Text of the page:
The increasing labour market participation of women, changing family forms and the demographic pressure from an ageing population have made the reconciliation of work and family one of the major topics on the European social agenda. Yet countries differ in their policy responses, sometimes stressing the need for more flexible working hours, sometimes encouraging the supply of public and private services and sometimes focusing on a more equal distribution of paid and unpaid work. This report contains an overview of policies targeted towards the reconciliation agenda of the 25 EU Member States. In addition, information is provided for three EEA countries, Iceland, Norway and Liechtenstein, and two Candidate countries, Bulgaria and Romania. Reconciliation policies can be defined as policies that directly support the combination of professional, family and private life. In effect, this means that this report will contain an update of policies with regard to childcare services, leave facilities, flexible working arrangements and other reconciliation policies such as financial allowances for working parents. An innovative element of this study – besides the scope – is that the focus is not only on national, public strategies. If possible, complementary provisions emerging at sector or company level are included as organisations may either supplement or substitute public provisions. In fact, it is at the organisational level where the details of the reconciliation of work and family life are worked out.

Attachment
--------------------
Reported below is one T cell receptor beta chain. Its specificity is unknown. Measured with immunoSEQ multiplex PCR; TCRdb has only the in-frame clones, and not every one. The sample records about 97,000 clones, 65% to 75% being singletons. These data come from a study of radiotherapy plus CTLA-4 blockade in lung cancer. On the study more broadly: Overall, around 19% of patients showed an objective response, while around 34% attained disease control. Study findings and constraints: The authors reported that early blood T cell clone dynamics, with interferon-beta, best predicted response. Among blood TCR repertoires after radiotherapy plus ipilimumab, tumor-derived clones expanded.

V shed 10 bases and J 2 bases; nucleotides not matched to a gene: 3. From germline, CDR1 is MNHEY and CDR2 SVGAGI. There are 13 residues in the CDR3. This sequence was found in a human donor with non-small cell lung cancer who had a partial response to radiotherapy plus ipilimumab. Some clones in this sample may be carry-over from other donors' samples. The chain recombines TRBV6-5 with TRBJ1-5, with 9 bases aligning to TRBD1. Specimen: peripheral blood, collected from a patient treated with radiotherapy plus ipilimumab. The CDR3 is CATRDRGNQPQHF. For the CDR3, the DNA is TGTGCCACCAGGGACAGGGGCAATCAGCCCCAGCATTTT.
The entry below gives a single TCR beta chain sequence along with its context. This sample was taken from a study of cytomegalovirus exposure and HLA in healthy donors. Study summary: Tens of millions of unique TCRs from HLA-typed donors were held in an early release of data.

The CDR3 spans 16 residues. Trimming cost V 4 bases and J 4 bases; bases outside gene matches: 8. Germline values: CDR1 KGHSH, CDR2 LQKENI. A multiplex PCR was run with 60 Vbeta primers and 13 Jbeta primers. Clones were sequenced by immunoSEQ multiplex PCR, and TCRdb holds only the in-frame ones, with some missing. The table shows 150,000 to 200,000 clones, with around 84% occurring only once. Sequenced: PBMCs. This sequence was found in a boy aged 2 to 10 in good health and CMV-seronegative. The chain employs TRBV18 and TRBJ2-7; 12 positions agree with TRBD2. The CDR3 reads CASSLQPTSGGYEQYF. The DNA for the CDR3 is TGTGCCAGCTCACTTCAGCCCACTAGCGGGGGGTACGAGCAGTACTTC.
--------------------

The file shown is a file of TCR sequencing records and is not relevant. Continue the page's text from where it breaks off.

-reprinted from the European Commission